Skip to main content

Processing Negation Without Context - Why and When We Represent the Positive Argument

Tian, Ye, Ferguson, Heather J., Breheny, Richard (2016) Processing Negation Without Context - Why and When We Represent the Positive Argument. Language, Cognition and Neuroscience, 31 (5). pp. 683-698. ISSN 2327-3798. E-ISSN 2327-3801. (doi:10.1080/23273798.2016.1140214) (Access to this publication is currently restricted. You may be able to access a copy if URLs are provided)

PDF - Pre-print
Restricted to Repository staff only
Contact us about this Publication Download (364kB)
[img]
Official URL
http://dx.doi.org/10.1080/23273798.2016.1140214

Abstract

Research shows that when processing negative sentences without context, participants often represent states of affairs consistent with their positive counterparts. Why and when does this process occur? In a visual world eye-tracking study, participants listened to positive and negative sentences in simple or cleft forms (e.g. [It is] Matt [who] hasn’t shut his dad’s window), while looking at a scene containing a target (matches the implied shape of the final noun, e.g. an open window) and a competitor (mismatches the implied shape of the final noun, e.g. a closed window). Results show that in the simple condition, there is more interference from the competitor in the negatives compared to the positives shortly after the verb (shut). In the cleft condition, there is no difference between negatives and positives. Our results suggest that the representation of the positive is not a mandatory first step of negation processing (as per rejection accounts). Rather results support the incremental Question Under Discussion (QUD) accommodation account wherein inferences about sentence content and contextual source of relevance (QUD) are both the target of incremental sentence processing.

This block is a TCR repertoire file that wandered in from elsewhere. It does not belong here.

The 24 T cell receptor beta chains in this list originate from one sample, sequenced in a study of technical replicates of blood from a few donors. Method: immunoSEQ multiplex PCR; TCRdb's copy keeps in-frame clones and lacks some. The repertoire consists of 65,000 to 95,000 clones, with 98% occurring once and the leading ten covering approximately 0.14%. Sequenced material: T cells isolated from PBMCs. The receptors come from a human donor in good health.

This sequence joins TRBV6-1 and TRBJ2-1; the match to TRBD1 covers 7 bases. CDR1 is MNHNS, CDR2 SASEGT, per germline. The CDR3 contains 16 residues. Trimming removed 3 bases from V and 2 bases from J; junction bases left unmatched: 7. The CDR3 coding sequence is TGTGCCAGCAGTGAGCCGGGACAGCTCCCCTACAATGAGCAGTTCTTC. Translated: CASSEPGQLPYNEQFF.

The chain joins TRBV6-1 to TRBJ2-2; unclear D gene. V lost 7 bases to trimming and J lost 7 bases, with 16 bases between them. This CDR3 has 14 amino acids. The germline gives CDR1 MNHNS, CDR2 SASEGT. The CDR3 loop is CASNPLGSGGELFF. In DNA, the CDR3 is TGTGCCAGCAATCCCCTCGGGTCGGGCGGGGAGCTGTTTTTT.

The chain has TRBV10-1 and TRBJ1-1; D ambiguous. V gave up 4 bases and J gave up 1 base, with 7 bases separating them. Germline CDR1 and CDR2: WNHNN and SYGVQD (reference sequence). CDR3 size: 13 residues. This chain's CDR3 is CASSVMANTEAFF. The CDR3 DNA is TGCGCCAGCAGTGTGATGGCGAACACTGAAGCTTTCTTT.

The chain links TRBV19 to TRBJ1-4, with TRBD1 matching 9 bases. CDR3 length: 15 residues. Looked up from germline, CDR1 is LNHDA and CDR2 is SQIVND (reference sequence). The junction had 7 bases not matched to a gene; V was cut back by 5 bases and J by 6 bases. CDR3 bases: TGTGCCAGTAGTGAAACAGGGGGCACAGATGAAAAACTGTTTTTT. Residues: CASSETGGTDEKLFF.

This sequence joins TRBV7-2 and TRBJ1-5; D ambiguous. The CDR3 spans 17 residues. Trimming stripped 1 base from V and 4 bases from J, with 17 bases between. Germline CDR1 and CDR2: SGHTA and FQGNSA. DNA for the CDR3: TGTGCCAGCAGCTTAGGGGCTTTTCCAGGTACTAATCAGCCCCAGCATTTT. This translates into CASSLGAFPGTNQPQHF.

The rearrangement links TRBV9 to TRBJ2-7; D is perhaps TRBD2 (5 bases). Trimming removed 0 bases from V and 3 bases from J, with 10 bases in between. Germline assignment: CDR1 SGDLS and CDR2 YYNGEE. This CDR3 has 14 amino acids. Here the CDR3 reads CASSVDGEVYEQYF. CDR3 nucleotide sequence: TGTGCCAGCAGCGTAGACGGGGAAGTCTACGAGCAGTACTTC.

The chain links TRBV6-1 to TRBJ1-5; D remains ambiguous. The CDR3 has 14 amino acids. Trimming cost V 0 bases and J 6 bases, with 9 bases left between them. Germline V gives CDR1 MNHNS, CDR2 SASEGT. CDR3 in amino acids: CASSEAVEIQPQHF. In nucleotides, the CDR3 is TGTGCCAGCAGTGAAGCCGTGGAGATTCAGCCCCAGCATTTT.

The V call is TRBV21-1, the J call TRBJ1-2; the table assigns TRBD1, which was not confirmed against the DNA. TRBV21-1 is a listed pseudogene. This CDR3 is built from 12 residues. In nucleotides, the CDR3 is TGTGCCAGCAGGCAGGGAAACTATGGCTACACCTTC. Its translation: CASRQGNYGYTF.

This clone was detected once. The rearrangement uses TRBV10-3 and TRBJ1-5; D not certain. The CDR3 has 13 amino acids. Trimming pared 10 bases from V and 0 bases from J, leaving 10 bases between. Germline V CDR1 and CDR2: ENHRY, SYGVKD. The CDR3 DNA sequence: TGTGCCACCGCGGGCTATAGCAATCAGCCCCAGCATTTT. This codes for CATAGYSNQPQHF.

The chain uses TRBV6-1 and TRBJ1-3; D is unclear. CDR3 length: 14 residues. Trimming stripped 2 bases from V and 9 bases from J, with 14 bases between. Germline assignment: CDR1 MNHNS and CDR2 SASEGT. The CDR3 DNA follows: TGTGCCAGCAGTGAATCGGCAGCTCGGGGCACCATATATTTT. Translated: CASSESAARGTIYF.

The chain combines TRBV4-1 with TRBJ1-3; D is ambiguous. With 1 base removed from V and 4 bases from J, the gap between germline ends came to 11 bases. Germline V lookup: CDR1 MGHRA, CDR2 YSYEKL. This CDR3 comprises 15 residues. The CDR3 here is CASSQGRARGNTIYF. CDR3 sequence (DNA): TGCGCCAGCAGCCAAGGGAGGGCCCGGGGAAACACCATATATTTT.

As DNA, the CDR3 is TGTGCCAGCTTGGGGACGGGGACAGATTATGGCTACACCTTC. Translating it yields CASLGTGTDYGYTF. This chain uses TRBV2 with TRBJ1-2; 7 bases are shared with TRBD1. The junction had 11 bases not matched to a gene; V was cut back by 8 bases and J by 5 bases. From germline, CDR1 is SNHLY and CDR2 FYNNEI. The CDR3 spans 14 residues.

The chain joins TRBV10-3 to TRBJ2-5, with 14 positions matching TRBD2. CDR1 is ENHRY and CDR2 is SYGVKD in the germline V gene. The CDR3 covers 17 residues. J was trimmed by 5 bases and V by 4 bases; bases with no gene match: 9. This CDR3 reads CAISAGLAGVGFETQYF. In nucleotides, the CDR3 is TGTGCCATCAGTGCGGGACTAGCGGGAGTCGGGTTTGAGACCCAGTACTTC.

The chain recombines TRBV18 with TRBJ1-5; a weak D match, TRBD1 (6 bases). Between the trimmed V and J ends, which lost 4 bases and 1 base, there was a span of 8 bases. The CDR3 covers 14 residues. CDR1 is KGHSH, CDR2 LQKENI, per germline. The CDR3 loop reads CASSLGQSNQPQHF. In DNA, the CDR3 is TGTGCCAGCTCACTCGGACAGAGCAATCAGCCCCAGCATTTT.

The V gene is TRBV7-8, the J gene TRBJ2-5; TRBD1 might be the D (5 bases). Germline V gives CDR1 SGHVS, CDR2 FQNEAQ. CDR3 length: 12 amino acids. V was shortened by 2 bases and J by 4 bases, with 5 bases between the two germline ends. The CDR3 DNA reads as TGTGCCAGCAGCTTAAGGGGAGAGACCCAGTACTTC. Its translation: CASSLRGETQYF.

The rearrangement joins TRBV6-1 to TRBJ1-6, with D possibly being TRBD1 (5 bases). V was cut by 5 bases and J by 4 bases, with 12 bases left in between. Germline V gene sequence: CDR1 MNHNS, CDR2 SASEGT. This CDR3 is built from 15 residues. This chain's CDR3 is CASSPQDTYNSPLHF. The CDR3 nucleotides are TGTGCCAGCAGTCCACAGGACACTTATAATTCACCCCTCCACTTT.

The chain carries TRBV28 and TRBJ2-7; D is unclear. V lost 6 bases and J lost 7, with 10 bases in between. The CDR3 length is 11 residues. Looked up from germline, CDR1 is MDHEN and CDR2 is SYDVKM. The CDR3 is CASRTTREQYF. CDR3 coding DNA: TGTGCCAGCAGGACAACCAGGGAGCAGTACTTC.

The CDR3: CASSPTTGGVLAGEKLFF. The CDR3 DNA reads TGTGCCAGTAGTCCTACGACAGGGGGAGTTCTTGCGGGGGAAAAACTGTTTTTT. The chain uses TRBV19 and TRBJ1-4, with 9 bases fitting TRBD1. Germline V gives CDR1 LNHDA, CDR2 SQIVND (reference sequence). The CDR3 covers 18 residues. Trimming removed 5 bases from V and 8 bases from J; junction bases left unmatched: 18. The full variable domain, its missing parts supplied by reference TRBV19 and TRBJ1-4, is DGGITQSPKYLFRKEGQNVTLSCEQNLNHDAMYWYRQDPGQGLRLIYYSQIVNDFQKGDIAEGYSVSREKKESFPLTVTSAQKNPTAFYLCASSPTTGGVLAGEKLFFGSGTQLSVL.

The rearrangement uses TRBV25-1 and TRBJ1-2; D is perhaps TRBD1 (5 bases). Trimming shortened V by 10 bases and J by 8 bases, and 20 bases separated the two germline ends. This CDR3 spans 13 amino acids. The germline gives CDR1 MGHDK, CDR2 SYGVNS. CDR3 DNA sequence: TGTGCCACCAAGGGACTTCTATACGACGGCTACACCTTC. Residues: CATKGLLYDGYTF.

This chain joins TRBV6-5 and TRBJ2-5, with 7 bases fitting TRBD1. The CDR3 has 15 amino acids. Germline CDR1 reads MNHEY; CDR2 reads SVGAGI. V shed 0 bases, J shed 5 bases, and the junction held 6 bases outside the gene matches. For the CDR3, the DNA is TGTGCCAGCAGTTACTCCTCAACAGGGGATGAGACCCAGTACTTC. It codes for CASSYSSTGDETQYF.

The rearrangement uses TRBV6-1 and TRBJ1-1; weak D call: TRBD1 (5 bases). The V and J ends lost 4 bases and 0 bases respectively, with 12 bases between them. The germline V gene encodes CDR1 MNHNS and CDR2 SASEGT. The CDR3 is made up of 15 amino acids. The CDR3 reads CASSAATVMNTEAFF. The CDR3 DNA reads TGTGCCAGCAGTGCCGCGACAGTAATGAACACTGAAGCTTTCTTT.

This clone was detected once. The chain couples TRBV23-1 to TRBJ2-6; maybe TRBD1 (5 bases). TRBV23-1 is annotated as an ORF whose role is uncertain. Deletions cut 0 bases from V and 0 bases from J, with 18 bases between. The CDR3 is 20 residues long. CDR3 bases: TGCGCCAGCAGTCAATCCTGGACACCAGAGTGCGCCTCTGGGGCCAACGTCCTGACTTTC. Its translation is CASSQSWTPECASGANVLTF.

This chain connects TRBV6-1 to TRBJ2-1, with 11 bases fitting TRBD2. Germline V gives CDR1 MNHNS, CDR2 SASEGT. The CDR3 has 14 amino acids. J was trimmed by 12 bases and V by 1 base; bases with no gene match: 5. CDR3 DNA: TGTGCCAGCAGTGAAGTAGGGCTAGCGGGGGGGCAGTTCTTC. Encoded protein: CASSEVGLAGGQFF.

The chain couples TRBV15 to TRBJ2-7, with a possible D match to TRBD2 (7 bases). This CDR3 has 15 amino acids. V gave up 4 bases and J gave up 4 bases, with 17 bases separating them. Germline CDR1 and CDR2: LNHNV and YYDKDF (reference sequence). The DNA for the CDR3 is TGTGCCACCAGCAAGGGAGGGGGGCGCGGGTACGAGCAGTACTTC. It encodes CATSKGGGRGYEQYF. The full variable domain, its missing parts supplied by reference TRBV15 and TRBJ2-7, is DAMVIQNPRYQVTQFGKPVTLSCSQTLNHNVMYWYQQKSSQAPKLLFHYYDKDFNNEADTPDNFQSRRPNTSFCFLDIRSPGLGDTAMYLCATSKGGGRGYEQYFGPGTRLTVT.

Item Type: Article
DOI/Identification number: 10.1080/23273798.2016.1140214
Uncontrolled keywords: Negation; Question Under Discussion, pragmatics, semantics, visual world
Subjects: B Philosophy. Psychology. Religion > BF Psychology
Divisions: Faculties > Social Sciences > School of Psychology > Cognitive Psychology
Depositing User: Heather Ferguson
Date Deposited: 17 Dec 2015 14:18 UTC
Last Modified: 29 May 2019 16:49 UTC
Resource URI: https://kar.kent.ac.uk/id/eprint/53523 (The current URI for this page, for reference purposes)
  • Depositors only (login required):

Downloads

Downloads per month over past year